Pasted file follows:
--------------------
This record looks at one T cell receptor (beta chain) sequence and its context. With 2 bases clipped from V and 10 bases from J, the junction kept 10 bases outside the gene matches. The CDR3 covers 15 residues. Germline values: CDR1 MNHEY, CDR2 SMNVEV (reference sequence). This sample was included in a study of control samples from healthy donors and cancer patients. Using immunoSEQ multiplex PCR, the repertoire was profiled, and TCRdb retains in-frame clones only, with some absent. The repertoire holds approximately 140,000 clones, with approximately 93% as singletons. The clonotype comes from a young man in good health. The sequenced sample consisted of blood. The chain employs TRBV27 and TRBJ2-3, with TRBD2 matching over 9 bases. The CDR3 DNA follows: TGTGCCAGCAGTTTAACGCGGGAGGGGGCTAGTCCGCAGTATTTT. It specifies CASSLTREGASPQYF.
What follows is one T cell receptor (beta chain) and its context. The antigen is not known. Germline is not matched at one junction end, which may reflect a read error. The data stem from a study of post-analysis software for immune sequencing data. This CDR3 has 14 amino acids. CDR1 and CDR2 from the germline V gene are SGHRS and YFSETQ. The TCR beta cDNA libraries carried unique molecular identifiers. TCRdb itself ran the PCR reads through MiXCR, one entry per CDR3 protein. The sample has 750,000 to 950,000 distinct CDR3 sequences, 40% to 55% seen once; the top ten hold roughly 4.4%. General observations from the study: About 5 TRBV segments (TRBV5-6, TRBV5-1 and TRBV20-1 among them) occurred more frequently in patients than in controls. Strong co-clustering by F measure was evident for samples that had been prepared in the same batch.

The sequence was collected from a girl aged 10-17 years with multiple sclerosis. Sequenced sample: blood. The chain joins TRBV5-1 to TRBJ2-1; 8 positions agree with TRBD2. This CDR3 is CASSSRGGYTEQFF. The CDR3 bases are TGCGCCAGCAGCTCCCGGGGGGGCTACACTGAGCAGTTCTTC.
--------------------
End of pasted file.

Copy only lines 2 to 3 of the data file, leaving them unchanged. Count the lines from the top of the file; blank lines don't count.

What follows is one T cell receptor (beta chain) and its context. The antigen is not known. Germline is not matched at one junction end, which may reflect a read error. The data stem from a study of post-analysis software for immune sequencing data. This CDR3 has 14 amino acids. CDR1 and CDR2 from the germline V gene are SGHRS and YFSETQ. The TCR beta cDNA libraries carried unique molecular identifiers. TCRdb itself ran the PCR reads through MiXCR, one entry per CDR3 protein. The sample has 750,000 to 950,000 distinct CDR3 sequences, 40% to 55% seen once; the top ten hold roughly 4.4%. General observations from the study: About 5 TRBV segments (TRBV5-6, TRBV5-1 and TRBV20-1 among them) occurred more frequently in patients than in controls. Strong co-clustering by F measure was evident for samples that had been prepared in the same batch.

The sequence was collected from a girl aged 10-17 years with multiple sclerosis. Sequenced sample: blood. The chain joins TRBV5-1 to TRBJ2-1; 8 positions agree with TRBD2. This CDR3 is CASSSRGGYTEQFF. The CDR3 bases are TGCGCCAGCAGCTCCCGGGGGGGCTACACTGAGCAGTTCTTC.